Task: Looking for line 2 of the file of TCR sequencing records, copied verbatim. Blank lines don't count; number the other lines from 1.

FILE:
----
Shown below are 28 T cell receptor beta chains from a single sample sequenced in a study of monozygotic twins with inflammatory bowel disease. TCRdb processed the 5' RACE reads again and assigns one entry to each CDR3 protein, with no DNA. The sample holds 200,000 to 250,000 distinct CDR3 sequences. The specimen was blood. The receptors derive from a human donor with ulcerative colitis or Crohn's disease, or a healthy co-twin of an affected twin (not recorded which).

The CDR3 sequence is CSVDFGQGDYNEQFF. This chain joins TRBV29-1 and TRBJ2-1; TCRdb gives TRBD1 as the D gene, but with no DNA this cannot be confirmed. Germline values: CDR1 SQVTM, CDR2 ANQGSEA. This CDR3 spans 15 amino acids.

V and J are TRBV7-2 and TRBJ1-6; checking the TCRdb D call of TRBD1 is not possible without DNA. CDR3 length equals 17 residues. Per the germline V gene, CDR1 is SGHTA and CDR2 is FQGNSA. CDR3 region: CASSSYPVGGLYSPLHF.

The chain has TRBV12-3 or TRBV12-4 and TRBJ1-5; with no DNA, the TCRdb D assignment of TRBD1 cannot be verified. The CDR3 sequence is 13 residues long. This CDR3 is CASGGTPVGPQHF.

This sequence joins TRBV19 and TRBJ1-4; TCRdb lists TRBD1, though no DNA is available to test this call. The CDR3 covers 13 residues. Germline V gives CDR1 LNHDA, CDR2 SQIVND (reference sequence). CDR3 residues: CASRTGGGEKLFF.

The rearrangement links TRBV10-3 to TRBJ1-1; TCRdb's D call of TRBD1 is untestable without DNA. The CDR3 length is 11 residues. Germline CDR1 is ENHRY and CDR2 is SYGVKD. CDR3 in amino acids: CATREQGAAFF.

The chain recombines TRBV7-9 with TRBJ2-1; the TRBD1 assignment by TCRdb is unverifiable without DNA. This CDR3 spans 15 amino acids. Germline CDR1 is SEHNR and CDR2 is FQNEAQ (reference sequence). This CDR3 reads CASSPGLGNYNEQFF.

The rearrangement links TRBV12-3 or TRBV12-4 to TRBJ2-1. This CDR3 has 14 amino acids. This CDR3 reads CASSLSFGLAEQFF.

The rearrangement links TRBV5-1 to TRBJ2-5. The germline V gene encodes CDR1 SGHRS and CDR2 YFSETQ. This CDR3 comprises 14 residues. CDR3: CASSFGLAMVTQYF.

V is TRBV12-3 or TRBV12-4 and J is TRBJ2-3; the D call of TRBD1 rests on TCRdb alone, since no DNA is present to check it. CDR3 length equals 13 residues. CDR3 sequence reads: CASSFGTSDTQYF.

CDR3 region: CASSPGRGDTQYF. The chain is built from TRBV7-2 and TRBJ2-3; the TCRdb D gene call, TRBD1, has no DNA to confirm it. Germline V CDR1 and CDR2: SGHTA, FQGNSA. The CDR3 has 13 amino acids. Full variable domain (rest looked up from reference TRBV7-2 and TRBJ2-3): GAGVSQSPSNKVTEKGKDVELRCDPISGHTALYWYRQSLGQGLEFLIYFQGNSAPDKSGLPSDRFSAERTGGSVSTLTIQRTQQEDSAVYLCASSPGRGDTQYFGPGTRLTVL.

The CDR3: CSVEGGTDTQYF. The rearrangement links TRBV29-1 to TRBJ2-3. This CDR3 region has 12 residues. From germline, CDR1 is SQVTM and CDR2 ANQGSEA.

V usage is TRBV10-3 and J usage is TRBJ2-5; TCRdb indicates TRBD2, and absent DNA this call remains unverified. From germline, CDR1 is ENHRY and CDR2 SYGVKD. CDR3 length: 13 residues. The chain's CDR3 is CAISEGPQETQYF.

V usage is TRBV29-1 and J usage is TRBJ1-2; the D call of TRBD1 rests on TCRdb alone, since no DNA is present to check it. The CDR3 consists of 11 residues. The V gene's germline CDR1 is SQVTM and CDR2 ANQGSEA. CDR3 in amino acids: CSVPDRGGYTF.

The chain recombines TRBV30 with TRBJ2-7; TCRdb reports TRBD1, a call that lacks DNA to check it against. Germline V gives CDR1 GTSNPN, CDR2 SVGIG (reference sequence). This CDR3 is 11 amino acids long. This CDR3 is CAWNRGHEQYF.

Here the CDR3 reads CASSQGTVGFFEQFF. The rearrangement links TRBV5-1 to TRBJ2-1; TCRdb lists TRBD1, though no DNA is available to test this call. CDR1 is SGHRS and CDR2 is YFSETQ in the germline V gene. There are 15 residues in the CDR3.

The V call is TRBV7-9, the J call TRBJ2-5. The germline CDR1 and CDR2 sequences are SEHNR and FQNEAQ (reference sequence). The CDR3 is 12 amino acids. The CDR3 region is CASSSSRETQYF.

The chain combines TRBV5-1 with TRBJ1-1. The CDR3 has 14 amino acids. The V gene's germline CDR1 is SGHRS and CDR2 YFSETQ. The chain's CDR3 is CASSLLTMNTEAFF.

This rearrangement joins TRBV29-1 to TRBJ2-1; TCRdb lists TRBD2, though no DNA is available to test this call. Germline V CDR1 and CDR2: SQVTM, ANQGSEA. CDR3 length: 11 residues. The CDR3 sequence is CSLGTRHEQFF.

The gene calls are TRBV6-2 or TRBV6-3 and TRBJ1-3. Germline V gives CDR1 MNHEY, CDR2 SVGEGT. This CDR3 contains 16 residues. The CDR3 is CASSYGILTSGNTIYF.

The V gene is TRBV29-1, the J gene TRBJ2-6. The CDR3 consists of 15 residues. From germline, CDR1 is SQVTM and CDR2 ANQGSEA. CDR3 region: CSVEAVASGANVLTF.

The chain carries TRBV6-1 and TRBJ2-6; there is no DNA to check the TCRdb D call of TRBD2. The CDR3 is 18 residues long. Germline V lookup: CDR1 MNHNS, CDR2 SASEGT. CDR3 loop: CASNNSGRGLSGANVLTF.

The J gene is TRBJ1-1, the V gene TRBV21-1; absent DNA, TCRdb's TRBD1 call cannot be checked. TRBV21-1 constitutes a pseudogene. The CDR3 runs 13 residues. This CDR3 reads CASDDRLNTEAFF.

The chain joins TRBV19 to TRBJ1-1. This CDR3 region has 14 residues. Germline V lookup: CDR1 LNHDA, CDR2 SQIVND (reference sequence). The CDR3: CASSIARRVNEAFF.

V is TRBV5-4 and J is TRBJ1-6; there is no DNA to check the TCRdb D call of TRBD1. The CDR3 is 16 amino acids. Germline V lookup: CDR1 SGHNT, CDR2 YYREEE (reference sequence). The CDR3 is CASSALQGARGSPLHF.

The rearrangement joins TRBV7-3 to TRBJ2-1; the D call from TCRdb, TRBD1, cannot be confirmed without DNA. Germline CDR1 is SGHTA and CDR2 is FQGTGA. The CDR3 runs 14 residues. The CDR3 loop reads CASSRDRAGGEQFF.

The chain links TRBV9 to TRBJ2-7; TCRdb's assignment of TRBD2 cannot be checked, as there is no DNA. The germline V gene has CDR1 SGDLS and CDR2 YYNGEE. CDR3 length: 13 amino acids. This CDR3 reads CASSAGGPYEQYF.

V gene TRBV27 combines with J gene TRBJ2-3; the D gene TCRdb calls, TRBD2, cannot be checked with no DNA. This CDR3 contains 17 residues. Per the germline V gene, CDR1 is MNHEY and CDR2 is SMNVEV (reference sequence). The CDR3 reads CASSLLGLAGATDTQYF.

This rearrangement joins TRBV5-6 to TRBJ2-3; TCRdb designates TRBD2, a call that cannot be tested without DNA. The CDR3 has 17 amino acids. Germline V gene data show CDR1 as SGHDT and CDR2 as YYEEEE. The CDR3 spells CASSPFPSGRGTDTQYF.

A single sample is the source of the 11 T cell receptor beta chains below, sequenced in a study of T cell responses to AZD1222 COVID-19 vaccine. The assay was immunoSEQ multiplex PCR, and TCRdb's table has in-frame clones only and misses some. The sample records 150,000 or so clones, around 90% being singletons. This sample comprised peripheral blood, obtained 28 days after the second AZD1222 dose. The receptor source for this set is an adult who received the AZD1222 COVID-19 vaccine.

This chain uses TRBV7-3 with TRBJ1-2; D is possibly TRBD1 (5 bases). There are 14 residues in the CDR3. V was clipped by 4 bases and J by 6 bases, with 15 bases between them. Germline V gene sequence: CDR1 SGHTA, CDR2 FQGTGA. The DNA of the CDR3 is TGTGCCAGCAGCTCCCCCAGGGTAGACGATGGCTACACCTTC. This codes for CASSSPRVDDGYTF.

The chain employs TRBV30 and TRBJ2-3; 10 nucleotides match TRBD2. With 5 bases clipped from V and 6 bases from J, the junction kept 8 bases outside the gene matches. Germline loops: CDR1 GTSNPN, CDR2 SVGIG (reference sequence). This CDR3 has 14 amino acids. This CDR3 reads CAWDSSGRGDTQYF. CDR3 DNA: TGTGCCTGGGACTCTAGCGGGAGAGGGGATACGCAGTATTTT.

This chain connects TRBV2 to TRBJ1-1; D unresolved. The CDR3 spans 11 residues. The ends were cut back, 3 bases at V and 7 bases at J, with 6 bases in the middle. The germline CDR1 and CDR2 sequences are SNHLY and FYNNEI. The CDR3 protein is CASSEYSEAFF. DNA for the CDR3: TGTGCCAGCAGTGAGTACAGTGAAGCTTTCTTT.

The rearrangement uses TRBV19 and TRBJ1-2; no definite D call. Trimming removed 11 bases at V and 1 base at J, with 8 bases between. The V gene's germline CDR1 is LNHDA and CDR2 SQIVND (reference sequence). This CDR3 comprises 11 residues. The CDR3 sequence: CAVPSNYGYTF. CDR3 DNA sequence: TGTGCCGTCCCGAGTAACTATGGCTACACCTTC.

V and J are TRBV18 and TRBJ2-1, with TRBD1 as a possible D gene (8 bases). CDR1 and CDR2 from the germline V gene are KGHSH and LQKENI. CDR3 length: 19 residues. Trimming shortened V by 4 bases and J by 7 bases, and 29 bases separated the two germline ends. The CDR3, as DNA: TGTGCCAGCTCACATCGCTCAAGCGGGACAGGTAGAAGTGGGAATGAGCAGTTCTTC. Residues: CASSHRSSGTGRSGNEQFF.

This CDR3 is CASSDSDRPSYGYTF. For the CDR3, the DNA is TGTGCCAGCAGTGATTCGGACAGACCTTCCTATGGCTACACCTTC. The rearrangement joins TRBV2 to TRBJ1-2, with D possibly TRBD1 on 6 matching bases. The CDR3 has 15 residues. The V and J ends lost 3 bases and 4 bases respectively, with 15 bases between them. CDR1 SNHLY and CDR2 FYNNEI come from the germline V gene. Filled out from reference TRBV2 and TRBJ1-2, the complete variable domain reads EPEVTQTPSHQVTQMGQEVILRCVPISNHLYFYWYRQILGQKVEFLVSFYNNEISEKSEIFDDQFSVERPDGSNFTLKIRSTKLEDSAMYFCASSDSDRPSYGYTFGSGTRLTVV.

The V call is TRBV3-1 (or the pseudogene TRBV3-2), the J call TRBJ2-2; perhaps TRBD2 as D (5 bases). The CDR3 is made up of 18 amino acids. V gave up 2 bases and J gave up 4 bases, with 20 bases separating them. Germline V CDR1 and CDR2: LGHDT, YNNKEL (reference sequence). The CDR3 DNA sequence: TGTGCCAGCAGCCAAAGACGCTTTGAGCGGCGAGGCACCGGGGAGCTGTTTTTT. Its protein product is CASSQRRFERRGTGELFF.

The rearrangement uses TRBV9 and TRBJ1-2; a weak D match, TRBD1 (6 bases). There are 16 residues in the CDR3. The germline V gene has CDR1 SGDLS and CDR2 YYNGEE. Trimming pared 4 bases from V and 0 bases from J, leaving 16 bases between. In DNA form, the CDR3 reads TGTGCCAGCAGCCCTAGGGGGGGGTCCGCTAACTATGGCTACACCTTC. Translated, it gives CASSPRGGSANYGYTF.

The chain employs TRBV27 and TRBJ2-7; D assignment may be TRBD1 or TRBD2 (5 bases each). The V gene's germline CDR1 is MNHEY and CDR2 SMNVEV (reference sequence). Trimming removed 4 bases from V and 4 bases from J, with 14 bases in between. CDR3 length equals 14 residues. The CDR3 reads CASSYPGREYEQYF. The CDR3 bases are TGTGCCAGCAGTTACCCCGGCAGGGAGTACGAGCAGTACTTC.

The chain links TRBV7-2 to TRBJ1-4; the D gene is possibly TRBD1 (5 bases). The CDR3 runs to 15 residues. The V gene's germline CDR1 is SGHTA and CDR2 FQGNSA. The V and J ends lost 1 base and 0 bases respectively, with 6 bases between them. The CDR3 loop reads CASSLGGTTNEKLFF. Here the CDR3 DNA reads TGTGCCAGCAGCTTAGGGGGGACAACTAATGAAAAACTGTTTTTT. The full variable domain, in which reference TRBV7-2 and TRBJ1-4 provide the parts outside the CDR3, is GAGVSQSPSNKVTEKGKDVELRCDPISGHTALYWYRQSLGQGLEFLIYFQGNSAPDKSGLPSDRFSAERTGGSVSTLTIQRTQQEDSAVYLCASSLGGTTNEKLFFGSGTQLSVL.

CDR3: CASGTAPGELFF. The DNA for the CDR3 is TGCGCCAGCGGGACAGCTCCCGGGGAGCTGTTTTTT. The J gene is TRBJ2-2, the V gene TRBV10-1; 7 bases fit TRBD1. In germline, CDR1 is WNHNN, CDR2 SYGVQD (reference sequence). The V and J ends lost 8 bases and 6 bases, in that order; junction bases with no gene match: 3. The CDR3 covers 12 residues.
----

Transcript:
The CDR3 sequence is CSVDFGQGDYNEQFF. This chain joins TRBV29-1 and TRBJ2-1; TCRdb gives TRBD1 as the D gene, but with no DNA this cannot be confirmed. Germline values: CDR1 SQVTM, CDR2 ANQGSEA. This CDR3 spans 15 amino acids.